A fantastic spectacle – a very close encounter between Mars and Neptune. Only about 4 arcminutes away from Neptune, Mars passes north of Neptune from around 18:00. You will need a pair of binoculars or, even better, a telescope to observe them.

13./14.12. Geminids
If the night sky is clear in the evening, then it is best to observe facing south, as the ‘Geminids’ meteor shower will seem to come from the constellation of the ‘twins’ – more precisely, from a point two degrees above the star Pollux. Between 21:00 and 6:00 is the best time to observe. With around 120 meteors per hour, the Geminids is one of the most intense showers. However, the full Moon will diminish the view this year. Even so, you really shouldn’t miss this event.

15.12. Moon near Mars
The 42% illuminated and waxing moon can be observed near Mars today, separated by a distance of about 5 degrees.

16.12. Comet 46P/Wirtanen
The December Comet – finally, we have a bright comet again, which can be observed with binoculars and small telescopes. Comet 46P/Wirtanen reaches its closest proximity to the Earth on the 16th and can be observed near the Pleiades (M45) open star cluster at only 3 degrees away. A beautiful ‘constellation‘ through binoculars. Wirtanen is a rare comet, which could attain a strong brightness and hence become an impressive object for beginners. If everything progresses well, it could reach a brightness of up to magnitude 4 by the end of the year and so even become visible to the naked eye. Without the disturbing presence of the Moon, the comet can be found easily in the evening sky after Christmas.

28.12. Hebe in opposition
The asteroid 6 HEBE comes into opposition on December 28, attaining a brightness of about magnitude 8.5. It can best be seen around midnight in the constellation of Monoceros or in the constellation of Orion. You will need a mid-size telescope to observe it. Its current position can be found at any time, by using the Stellarium planetarium program for example.

01.01. Planet chain Moon, Venus, Jupiter, Mercury
Just in time for New Year’s Eve, the New Year welcomes us with a pretty chain of planets. In the morning sky just before sunrise, you can see, from the top right to the bottom left to the horizon: the Moon, a bright Venus, Jupiter and even a shy Mercury close to the horizon. Tip: A great opportunity to take a beautiful photo.

04.01. Quardrantids
The next meteor shower is here – the Quadrantids. This shower comes from the constellation of Bootes, with the number of meteors observed across the sky potentially reaching a maximum of 120 per hour. Observing in the early morning will give you the best chance of successful observing.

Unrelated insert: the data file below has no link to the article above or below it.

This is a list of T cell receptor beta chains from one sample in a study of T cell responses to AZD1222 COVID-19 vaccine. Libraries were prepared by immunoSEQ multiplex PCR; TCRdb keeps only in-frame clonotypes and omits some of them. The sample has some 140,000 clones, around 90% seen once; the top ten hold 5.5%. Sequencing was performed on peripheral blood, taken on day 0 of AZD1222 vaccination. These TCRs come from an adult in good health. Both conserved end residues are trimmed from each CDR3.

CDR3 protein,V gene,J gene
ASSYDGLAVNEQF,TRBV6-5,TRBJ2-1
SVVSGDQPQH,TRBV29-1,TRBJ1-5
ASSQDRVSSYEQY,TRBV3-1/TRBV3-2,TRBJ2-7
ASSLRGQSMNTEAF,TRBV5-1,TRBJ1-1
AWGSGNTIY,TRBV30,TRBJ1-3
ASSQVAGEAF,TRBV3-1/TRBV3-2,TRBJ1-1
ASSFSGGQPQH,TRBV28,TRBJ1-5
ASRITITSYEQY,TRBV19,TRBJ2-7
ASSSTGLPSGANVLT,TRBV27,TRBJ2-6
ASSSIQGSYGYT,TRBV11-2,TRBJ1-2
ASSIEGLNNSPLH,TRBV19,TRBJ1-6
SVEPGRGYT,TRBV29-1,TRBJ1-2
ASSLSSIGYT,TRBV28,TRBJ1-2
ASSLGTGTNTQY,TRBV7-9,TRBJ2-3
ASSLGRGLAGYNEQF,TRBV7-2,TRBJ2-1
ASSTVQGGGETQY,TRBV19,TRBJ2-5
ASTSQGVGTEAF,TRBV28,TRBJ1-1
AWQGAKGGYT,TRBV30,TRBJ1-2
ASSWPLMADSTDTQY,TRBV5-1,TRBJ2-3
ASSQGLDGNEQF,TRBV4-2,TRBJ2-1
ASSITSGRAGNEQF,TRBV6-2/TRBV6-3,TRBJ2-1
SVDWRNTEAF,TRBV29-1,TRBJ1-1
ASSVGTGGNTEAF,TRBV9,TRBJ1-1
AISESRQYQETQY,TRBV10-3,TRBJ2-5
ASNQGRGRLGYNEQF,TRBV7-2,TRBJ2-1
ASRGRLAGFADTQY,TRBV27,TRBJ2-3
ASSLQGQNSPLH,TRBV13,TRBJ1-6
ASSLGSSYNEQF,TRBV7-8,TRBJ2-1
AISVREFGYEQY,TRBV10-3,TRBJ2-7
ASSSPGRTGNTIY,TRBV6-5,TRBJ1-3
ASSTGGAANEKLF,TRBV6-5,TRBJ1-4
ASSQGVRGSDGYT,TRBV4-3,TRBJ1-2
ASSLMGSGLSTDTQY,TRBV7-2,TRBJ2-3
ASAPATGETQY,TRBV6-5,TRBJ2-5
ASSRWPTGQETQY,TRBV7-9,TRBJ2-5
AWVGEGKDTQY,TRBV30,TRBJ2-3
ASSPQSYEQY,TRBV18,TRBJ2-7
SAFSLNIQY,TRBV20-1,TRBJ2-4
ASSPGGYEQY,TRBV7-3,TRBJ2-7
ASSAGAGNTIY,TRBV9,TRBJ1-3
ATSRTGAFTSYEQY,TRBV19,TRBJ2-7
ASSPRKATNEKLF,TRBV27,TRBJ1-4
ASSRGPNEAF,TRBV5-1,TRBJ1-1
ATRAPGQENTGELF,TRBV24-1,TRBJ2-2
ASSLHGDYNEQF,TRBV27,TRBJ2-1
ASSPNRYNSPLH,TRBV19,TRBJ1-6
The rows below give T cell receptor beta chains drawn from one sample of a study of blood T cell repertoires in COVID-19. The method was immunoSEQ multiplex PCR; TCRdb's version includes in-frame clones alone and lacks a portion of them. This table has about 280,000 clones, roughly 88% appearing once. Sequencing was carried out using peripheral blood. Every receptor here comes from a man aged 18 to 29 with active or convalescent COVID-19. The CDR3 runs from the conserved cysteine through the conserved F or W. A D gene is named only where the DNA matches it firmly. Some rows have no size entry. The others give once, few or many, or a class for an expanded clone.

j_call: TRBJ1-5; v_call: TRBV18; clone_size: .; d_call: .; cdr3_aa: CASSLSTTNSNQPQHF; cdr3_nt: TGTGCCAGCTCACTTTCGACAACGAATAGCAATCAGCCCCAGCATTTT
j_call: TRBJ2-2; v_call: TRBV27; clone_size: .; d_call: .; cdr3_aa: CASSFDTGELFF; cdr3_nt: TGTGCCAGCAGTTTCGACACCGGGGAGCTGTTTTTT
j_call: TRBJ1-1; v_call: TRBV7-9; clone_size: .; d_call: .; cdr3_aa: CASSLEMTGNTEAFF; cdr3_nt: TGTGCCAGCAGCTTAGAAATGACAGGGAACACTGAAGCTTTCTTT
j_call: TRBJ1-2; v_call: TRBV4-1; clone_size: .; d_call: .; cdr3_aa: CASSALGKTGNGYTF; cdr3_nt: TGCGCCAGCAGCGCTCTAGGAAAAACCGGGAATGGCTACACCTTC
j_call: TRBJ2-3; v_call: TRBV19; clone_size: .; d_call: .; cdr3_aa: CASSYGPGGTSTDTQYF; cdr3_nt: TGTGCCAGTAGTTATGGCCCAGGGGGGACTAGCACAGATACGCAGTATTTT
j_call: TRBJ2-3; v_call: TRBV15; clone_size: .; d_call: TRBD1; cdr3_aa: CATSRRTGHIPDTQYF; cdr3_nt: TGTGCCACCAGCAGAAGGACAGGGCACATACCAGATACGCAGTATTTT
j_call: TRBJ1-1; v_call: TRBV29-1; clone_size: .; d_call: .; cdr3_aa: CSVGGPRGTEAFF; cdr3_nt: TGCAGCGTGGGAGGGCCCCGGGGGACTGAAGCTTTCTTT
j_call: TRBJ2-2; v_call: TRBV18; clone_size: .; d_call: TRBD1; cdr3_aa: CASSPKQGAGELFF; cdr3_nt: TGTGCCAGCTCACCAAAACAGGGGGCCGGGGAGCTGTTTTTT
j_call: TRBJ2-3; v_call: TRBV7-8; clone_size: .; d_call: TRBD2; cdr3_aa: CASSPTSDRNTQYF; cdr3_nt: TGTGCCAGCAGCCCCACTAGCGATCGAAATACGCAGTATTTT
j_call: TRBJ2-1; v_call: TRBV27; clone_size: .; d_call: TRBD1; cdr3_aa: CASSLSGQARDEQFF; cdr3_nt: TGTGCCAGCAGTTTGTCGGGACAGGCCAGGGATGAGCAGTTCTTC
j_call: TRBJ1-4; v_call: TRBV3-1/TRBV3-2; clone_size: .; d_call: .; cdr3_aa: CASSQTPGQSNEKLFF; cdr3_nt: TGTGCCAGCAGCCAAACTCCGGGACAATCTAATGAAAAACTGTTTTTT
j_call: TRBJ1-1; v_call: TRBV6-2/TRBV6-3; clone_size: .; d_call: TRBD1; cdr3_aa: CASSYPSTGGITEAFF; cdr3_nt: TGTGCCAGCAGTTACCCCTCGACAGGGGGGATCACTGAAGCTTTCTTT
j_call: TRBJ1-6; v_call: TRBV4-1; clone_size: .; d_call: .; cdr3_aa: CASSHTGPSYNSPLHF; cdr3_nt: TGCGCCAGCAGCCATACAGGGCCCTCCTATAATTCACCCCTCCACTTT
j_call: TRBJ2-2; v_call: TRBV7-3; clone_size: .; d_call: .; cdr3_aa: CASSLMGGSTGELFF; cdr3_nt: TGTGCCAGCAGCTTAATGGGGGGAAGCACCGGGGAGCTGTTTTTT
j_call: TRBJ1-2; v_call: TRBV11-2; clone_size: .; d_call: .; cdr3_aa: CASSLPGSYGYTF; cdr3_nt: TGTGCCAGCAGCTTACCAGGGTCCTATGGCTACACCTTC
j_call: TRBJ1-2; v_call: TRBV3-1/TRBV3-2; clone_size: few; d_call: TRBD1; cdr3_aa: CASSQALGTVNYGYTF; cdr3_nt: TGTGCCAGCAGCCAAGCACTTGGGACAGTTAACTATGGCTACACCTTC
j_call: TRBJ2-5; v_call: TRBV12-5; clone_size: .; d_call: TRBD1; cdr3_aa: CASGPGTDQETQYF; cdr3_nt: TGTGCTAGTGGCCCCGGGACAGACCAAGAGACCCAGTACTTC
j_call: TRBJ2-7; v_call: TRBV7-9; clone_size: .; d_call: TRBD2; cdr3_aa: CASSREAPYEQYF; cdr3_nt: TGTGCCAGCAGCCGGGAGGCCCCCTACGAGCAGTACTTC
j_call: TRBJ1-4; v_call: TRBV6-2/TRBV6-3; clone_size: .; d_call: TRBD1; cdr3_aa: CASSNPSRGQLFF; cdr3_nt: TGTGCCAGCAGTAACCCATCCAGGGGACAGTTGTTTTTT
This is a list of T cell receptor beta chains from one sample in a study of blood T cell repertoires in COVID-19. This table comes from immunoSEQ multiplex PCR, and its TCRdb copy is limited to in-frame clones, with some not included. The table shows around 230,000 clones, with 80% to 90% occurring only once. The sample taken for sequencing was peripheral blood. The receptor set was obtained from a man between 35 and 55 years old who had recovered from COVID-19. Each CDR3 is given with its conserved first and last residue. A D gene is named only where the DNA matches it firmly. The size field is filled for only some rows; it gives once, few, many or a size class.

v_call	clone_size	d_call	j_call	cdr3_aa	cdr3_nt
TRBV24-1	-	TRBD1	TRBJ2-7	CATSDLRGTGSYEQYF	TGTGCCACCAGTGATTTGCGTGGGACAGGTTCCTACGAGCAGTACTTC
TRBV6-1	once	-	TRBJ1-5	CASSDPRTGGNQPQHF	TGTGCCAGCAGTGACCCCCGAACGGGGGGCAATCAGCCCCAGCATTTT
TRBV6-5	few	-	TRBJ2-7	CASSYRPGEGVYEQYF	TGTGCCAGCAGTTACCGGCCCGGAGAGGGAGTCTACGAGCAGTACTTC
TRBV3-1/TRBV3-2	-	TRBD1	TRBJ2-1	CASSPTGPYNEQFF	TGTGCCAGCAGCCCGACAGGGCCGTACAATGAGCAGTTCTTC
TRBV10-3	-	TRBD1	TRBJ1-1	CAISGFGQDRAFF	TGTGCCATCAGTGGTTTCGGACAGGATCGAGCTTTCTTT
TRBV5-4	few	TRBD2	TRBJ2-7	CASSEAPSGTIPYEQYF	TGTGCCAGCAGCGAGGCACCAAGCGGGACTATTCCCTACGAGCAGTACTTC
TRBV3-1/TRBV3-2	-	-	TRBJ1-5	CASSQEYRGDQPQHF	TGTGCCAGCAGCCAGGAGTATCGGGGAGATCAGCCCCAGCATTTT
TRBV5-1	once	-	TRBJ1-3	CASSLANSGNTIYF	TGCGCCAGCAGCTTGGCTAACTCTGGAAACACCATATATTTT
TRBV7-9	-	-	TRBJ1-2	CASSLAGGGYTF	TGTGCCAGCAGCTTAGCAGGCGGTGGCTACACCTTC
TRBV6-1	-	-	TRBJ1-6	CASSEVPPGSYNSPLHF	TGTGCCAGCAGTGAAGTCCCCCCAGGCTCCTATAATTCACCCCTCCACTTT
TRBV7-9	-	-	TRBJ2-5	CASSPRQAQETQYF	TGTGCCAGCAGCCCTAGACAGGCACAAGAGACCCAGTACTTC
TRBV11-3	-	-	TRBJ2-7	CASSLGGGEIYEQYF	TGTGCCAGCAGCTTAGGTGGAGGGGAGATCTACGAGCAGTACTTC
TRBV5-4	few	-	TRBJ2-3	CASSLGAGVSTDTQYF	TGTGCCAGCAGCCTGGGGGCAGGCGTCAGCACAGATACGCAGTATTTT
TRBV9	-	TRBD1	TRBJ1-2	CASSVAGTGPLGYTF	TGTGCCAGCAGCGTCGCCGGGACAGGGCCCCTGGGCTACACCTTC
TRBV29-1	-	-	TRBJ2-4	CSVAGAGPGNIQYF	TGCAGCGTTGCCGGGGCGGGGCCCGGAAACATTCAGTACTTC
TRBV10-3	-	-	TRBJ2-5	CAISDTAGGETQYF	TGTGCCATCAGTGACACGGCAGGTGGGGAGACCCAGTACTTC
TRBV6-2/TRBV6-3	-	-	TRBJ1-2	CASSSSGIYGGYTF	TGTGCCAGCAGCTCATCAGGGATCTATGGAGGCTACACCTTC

05.01. Comet Wirtanen circumpolar
The Christmas Comet will also delight us in the new year – while the comet was only seen in the evening or in the morning sky before, it has now become circumpolar, wandering through the constellation of the Ursus Major. You can now observe it over the entire night.

06.01. Venus at greatest western elongation
The best view of Venus is now here. The ‘morning star’ shines brightly (magnitude -4.5). At 47 degrees angular separation, it is at greatest western elongation and can be seen half illuminated. The planet will first peep over the horizon at about 4:30 CET, and can be observed for about three hours before disappearing in the sunlight.

12.01. Moon near Mars
From dusk on, you can observe the Moon in the south with Mars above it. They are separated by about 7 degrees.

15.01. μ Cet occulted by the Moon (evening)
The Moon will occult the 4.1 mag star μ Cet in the very early evening. The Moon approaches the star with its dark side and finally occults it at 17:44 CET. An occultation from the Moon’s dark side is always fascinating to observe – it appears as though the star has suddenly been ‘switched off’. It will take almost an hour for the star to then reappear on the illuminated side of the Moon.

21.01. Total lunar eclipse
Everyone probably still remembers the Total Lunar Eclipse in 2018, when the Moon offered us a summer spectacle at a still-comfortable time of night. This time around the show is on the 21st of January, at a rather unfavourable time with temperatures that are too cold to be considered ‘T-shirt weather’.

Entry into the penumbra: 3:36 CET

Entry into the umbra: 4:33 CET

Beginning of totality: 5:40 CET

End of totality: 6:43 CET

Exits umbra: 7:50 CET

Exits penumbra: 8:48 CET

22.01. Venus near Jupiter
Jupiter and Venus can be observed together before sunrise. We can observe both planets shining in the southeast at a separation of only about 2 degrees. Venus is at magnitude -4.3, with Jupiter significantly weaker at magnitude -1.9. They provide a beautiful sight through binoculars, where you can admire them both in the same field of view.

31.01. Moon near Jupiter and Venus
On January 22nd the Moon joins the two planets, inserting itself in the middle between Venus and Jupiter.